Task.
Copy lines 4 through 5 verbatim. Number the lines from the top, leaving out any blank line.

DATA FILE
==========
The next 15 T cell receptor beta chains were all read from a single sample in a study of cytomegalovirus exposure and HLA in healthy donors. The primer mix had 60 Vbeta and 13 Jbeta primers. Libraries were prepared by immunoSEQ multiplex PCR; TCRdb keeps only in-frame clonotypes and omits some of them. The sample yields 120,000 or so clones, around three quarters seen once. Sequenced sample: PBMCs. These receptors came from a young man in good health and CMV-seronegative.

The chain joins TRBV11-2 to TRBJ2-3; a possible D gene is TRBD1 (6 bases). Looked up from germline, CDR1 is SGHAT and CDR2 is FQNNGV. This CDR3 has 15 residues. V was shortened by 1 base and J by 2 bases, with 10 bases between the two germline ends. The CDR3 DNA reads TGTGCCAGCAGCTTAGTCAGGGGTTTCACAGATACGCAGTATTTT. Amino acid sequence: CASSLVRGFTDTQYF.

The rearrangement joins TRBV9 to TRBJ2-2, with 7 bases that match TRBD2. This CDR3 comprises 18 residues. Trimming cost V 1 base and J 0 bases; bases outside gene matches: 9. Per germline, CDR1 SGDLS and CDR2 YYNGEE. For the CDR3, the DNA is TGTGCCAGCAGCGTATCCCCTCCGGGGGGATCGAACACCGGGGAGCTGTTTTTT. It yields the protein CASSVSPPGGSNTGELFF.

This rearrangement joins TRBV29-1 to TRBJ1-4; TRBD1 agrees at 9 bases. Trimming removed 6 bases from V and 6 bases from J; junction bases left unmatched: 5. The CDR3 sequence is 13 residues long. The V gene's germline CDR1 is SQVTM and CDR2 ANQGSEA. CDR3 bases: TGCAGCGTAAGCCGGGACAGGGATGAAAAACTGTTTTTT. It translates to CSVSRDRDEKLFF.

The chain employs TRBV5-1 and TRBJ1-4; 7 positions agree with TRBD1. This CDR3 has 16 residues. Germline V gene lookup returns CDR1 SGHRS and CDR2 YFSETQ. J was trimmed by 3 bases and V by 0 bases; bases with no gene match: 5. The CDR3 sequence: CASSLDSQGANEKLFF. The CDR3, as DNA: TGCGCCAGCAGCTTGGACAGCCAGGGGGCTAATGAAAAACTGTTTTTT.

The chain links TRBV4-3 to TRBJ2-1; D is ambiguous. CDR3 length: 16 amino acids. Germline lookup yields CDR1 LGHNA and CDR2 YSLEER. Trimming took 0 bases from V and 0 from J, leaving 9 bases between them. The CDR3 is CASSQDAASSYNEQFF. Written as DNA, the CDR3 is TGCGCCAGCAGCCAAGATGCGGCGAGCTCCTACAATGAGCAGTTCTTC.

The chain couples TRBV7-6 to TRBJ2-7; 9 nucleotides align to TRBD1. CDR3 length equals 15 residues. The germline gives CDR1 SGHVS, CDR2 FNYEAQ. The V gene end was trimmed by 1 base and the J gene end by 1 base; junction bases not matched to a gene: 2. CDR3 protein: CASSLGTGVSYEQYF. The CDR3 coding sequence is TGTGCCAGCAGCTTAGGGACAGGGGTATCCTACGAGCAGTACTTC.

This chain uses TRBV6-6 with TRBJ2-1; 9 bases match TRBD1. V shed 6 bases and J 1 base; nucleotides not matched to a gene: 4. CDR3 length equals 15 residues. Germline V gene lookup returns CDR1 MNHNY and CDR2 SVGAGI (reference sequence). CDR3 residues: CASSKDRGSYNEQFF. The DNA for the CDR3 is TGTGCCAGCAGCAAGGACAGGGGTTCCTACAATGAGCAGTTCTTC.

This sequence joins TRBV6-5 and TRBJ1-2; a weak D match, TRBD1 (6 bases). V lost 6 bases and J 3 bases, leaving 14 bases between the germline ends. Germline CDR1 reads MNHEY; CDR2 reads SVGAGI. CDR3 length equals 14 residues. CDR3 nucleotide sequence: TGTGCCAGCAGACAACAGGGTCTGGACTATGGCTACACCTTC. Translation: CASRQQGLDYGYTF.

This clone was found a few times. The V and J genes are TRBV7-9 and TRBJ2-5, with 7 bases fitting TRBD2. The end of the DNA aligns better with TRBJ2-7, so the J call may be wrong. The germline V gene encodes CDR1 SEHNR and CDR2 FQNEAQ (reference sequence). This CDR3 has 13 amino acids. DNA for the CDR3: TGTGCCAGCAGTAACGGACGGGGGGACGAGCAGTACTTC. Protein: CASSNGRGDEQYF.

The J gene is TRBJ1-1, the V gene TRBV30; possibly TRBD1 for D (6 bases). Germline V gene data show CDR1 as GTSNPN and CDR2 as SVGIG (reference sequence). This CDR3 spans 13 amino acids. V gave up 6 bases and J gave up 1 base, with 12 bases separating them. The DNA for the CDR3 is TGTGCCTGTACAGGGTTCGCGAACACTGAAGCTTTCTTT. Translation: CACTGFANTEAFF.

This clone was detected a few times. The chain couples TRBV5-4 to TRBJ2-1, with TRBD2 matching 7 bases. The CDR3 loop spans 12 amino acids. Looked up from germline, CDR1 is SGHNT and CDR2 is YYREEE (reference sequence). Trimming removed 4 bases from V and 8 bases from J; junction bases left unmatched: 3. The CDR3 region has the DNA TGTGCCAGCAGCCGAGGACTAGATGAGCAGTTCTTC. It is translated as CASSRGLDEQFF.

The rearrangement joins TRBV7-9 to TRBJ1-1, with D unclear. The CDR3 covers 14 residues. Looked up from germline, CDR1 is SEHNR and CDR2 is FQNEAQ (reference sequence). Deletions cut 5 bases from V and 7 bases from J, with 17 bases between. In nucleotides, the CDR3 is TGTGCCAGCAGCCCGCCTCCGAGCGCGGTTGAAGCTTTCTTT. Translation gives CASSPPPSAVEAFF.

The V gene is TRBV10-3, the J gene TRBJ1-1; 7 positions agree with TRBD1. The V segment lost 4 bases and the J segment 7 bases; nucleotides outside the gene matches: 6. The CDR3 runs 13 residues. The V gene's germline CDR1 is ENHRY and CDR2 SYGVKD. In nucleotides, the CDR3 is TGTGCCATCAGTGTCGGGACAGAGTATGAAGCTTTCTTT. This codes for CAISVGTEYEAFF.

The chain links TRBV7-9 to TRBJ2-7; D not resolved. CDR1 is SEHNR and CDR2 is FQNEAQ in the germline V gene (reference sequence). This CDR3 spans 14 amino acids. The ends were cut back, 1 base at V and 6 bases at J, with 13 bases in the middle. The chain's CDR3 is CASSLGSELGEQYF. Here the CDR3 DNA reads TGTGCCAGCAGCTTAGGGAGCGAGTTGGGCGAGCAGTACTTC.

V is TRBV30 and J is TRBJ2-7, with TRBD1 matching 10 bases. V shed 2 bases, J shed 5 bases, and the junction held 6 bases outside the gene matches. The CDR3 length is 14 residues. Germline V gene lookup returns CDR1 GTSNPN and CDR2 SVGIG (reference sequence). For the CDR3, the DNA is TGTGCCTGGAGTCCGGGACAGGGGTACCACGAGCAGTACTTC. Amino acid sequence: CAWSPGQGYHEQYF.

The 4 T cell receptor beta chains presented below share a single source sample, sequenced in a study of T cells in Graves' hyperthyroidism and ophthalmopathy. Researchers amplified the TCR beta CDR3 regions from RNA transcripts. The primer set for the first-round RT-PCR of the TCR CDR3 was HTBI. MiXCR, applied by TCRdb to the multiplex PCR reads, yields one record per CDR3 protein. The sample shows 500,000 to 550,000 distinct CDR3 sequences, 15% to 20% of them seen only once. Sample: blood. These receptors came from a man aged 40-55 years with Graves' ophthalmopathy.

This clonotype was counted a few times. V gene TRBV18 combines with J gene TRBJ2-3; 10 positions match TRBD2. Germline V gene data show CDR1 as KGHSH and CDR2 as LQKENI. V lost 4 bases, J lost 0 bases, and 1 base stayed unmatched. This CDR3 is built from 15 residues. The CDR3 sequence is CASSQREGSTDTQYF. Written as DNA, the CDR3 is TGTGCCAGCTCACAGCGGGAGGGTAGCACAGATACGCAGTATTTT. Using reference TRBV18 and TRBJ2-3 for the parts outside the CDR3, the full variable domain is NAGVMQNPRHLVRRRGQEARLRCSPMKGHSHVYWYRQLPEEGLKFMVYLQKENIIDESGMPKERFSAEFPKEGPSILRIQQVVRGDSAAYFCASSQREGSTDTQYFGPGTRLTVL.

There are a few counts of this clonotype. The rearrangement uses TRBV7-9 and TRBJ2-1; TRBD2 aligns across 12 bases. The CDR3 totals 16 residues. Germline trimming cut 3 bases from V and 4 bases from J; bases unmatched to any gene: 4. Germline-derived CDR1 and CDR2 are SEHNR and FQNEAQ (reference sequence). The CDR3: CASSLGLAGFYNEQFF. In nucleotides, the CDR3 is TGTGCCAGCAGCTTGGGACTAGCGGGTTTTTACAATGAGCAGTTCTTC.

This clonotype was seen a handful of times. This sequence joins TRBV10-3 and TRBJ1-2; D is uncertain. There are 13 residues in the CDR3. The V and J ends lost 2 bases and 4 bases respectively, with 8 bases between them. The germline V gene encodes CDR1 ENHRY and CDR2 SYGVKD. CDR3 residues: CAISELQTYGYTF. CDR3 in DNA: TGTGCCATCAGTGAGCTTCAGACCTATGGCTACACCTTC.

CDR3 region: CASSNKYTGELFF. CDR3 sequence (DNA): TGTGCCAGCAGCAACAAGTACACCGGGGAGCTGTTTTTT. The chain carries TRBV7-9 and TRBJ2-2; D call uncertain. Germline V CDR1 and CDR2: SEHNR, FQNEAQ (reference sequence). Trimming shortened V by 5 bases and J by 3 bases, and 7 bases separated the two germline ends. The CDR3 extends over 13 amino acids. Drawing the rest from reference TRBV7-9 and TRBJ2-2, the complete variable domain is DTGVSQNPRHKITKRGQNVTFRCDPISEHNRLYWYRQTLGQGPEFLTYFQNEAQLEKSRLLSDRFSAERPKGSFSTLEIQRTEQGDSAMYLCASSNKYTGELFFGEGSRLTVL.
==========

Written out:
This rearrangement joins TRBV29-1 to TRBJ1-4; TRBD1 agrees at 9 bases. Trimming removed 6 bases from V and 6 bases from J; junction bases left unmatched: 5. The CDR3 sequence is 13 residues long. The V gene's germline CDR1 is SQVTM and CDR2 ANQGSEA. CDR3 bases: TGCAGCGTAAGCCGGGACAGGGATGAAAAACTGTTTTTT. It translates to CSVSRDRDEKLFF.

The chain employs TRBV5-1 and TRBJ1-4; 7 positions agree with TRBD1. This CDR3 has 16 residues. Germline V gene lookup returns CDR1 SGHRS and CDR2 YFSETQ. J was trimmed by 3 bases and V by 0 bases; bases with no gene match: 5. The CDR3 sequence: CASSLDSQGANEKLFF. The CDR3, as DNA: TGCGCCAGCAGCTTGGACAGCCAGGGGGCTAATGAAAAACTGTTTTTT.